“I will say that Khalil has stepped up all season long, joining us for Ravens community initiatives on several Mondays, and also looking to do initiatives on his own that we have been able to support,” said Heather Darney, the Ravens’ vice president of community relations. “There’s not a specific cause that he has focused on, but he simply believes in the importance of helping others all year long.

“Being injured can place stricter demands on a players’ schedule as they are working through rehab, but Khalil has consistently worked around those football obligations to ensure he can still give back. We’re really proud of him.”

It’s not like Dorsey does it for the recognition. He isn’t a big name on the roster like wide receiver Marquise “Hollywood” Brown or cornerback Marlon Humphrey. Shoot, a lot of the people he visits don’t even know he is a Raven.

“Almost every time, they ask me, ‘Are you really a Raven?’” Dorsey said with a laugh. “I just say, ‘It’s OK, I am No. 31, injured this year and will be coming back strong next season.’ Then I quickly change the subject and see what the kids are into. They are crazy about football and they know so much about the players. It’s jaw-dropping at times.”

But there is another favorite question.

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“They ask, ‘You are teammates with Lamar, right?’” Dorsey said. “Then you see a smile on their face.”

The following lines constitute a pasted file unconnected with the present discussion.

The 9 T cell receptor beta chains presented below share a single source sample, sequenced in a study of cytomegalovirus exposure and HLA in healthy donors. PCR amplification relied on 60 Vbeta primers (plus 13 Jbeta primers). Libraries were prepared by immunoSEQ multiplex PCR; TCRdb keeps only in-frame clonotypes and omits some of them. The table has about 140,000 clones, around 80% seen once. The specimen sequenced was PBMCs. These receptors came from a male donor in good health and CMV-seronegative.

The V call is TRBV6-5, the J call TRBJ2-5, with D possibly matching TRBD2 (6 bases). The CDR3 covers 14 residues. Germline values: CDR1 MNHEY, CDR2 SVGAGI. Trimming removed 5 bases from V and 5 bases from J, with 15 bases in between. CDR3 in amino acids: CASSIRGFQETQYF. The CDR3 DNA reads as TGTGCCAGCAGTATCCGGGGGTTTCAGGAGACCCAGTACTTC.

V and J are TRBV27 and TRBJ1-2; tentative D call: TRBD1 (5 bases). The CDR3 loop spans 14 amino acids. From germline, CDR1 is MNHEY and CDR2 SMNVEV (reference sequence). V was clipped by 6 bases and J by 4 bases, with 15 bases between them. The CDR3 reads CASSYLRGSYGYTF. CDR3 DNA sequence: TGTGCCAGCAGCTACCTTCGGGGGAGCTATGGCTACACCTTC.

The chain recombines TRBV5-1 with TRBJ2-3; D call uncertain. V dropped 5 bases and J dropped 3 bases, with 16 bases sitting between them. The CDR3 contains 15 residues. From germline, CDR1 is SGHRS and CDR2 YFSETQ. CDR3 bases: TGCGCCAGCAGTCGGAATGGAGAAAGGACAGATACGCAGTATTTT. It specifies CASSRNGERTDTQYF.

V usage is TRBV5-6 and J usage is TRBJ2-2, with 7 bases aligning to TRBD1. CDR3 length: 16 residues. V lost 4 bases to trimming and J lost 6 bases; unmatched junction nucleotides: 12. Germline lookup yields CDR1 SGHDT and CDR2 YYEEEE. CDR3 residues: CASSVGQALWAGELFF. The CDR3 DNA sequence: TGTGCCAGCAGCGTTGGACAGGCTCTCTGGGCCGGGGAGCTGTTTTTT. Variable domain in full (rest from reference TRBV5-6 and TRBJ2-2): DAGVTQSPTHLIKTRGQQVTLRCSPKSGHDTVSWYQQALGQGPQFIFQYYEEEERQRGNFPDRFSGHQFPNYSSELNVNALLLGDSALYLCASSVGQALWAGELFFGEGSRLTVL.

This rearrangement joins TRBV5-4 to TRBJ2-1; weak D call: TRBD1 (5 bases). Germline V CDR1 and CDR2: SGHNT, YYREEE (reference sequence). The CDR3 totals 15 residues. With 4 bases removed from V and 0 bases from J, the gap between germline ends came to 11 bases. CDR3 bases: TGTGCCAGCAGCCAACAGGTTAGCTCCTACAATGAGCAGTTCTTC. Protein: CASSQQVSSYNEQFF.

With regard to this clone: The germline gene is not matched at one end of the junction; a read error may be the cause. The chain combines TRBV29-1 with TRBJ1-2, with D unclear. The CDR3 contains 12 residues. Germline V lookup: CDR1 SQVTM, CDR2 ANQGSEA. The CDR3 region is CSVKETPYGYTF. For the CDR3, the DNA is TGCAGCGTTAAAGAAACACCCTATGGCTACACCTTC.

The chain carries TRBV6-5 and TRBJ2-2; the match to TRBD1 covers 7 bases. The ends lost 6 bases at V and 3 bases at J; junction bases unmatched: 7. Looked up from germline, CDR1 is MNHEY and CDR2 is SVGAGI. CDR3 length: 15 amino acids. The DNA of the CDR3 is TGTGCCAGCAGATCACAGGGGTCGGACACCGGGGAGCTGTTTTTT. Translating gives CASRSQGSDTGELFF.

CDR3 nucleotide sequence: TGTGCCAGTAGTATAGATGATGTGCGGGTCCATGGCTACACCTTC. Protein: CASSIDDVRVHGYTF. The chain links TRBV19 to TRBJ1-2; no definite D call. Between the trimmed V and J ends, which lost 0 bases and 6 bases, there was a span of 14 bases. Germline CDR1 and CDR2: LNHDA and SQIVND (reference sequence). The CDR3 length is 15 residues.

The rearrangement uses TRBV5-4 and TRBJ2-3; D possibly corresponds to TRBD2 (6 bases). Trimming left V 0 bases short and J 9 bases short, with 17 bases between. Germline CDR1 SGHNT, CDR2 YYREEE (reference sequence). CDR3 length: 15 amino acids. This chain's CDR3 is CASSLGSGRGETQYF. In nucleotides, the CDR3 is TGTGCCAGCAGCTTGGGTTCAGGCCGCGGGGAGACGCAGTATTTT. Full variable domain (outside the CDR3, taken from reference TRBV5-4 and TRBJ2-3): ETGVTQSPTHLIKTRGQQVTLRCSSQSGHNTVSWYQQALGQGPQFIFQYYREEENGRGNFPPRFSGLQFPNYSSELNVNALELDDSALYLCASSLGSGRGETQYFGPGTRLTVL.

Dorsey probably has a bigger smile. He learned the art of giving through his dad, Tommie, a parole officer who used to take him and his older brother to a soup kitchen when they were younger. They also had to cut the grass.

His father also started an organization called “Friends Giving Back,” where they would sponsor a family or give gifts such as backpacks before the beginning of the school year.

“That soup kitchen was an eye-opener,” Dorsey said. “My dad always taught me at a young age that you got more than one pair of shoes on your feet. Giving back is through the heart. I just think it is the right thing to do.”

Dorsey’s humility is clearly evident. He is soft-spoken and appears to have a deep appreciation for family, especially for his mom, Lucy. Dorsey, 23, has started his own clothing brand, “Thru the Pain,” which he says embraces the trials and tribulations all people go through.

In a sense, Dorsey is going through his own rough time. The Ravens originally placed him on the practice squad at the start of last season, but he was elevated to the active roster in Week 3 and played in five games before a shoulder injury against the Indianapolis Colts sidelined him for the season.

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He was making progress in the offseason and training camp until a torn labrum forced him to the sideline again. With all the injuries the Ravens have had in the secondary this season, this would have been the perfect time for him to show what he could do.

At Northern Arizona, Dorsey had 187 total tackles and eight interceptions, and broke up 41 passes in 40 starts.

“I try not to look at it [tribulation] that way,” said Dorsey, a Christian. “God has a plan for me, I am on his time. I might want to be ready right now, but he has something greater for me. I just have to be patient and wait.”

Not really. He is already doing great things.